Kneeland Youngblood, a 67-year-old founder of a black private-equity firm, Pharos Capital Group, has filed a lawsuit against multinational oil company ConocoPhillips, seeking $900 million in damages. The legal battle revolves around a 147.5-acre tract of oil-rich land in Karnes County, Texas, purchased by Youngblood’s great-great-grandfather, a freed slave, in 1889. The lawsuit claims ConocoPhillips ignored the Youngblood family’s claim to the land and favored another white family, the Korths.
The disputed land, situated in the Eagle Ford shale, one of the most productive oil regions in the U.S., has been the center of a seven-decade-old dispute. Kneeland Youngblood, a Princeton graduate, is fighting for royalty payouts on behalf of his enslaved great-great-grandfather’s descendants. The legal battle involves the Korth family, who claim ownership of the land and operate a cattle business on the ranch.
The story traces back to Louis Eckford, Youngblood’s great-great-grandfather, who acquired the land after the Civil War. Following Louis Eckford’s death in 1896, the ownership became muddled, with part passing to his wife and the rest to their nine children. The Korths, a white family, later acquired Eliza Eckford’s interest in the property as repayment for a loan, eventually claiming ownership of the 147.5-acre tract in 1939.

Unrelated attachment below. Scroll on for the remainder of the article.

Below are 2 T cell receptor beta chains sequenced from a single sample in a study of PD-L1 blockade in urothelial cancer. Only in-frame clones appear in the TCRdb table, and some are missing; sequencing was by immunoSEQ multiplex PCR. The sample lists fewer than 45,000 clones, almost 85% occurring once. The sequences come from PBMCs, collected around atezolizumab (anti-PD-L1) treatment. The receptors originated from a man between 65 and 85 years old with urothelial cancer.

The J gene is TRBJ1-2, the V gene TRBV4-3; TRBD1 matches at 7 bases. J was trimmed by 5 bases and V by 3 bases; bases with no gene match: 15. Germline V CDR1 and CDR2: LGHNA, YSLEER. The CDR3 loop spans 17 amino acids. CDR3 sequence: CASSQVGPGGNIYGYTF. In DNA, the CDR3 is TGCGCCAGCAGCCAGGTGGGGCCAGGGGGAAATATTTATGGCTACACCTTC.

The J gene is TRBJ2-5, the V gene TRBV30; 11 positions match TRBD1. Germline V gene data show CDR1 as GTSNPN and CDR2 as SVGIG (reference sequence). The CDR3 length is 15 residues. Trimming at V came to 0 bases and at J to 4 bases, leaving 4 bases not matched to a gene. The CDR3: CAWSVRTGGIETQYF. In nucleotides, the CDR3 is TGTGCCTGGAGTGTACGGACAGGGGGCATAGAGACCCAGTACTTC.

In 2008, oil companies expressed interest in drilling for crude oil on the land, leading to legal disputes over ownership rights. ConocoPhillips sided with the Korth family, and some Eckford heirs settled with them. It wasn’t until 2011 that ConocoPhillips informed Youngblood’s family about their co-ownership, sparking efforts to establish shared ownership rights formally.
This summer, a Texas jury confirmed the Youngblood family’s co-ownership of the oil-rich land, providing grounds for the $900 million lawsuit against ConocoPhillips. The lawsuit aims to secure royalty payouts for the Eckford descendants, highlighting the historical injustice faced by black families in Texas who were dispossessed of their land in the last century.
Kneeland Youngblood, who serves on President Biden’s Intelligence Advisory Board, emphasized the lawsuit’s significance, stating, “If it goes to a verdict, I think we can get a lot more. This is about legacy.” ConocoPhillips has denied wrongdoing in court filings.